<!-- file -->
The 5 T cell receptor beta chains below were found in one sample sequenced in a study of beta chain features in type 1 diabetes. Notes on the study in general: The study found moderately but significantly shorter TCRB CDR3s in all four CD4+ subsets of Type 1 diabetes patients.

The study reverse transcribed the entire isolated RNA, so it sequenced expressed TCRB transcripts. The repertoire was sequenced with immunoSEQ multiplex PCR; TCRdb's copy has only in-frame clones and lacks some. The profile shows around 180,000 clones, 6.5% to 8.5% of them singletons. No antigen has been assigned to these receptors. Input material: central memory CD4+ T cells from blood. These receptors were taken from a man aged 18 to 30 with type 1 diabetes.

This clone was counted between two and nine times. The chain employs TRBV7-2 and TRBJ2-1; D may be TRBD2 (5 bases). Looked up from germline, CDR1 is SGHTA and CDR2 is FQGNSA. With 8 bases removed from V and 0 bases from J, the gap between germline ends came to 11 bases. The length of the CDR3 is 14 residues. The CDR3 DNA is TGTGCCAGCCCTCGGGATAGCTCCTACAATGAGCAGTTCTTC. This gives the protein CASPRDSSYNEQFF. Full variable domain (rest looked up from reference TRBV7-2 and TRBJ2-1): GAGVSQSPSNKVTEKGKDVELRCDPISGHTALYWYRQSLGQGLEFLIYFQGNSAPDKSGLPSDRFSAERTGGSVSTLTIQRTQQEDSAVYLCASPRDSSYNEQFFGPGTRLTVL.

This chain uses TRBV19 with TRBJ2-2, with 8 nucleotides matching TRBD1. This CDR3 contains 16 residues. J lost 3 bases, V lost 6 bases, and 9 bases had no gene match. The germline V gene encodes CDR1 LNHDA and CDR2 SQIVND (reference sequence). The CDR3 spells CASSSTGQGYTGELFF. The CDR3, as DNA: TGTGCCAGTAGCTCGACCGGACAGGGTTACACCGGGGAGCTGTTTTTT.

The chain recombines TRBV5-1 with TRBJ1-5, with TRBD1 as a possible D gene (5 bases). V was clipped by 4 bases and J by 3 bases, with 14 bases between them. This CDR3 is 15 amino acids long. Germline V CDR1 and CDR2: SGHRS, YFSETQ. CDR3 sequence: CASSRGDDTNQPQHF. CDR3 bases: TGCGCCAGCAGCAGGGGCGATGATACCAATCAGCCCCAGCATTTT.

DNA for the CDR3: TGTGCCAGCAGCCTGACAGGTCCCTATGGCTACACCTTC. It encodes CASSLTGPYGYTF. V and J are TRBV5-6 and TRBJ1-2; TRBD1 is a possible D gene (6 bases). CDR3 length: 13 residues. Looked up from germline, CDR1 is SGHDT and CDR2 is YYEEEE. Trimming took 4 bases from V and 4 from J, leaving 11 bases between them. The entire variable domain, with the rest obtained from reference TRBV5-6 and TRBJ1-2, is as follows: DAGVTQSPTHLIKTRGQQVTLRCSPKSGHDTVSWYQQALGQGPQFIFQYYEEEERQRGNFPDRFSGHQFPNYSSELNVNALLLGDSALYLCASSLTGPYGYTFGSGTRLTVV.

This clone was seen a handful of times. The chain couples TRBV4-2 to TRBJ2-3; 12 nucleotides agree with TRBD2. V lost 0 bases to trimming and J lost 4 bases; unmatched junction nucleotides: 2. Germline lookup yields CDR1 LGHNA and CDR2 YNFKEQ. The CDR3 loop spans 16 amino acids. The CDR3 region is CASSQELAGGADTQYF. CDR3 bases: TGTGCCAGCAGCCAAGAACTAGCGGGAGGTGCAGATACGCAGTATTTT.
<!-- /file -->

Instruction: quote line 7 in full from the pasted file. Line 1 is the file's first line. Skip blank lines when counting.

This clone was seen a handful of times. The chain couples TRBV4-2 to TRBJ2-3; 12 nucleotides agree with TRBD2. V lost 0 bases to trimming and J lost 4 bases; unmatched junction nucleotides: 2. Germline lookup yields CDR1 LGHNA and CDR2 YNFKEQ. The CDR3 loop spans 16 amino acids. The CDR3 region is CASSQELAGGADTQYF. CDR3 bases: TGTGCCAGCAGCCAAGAACTAGCGGGAGGTGCAGATACGCAGTATTTT.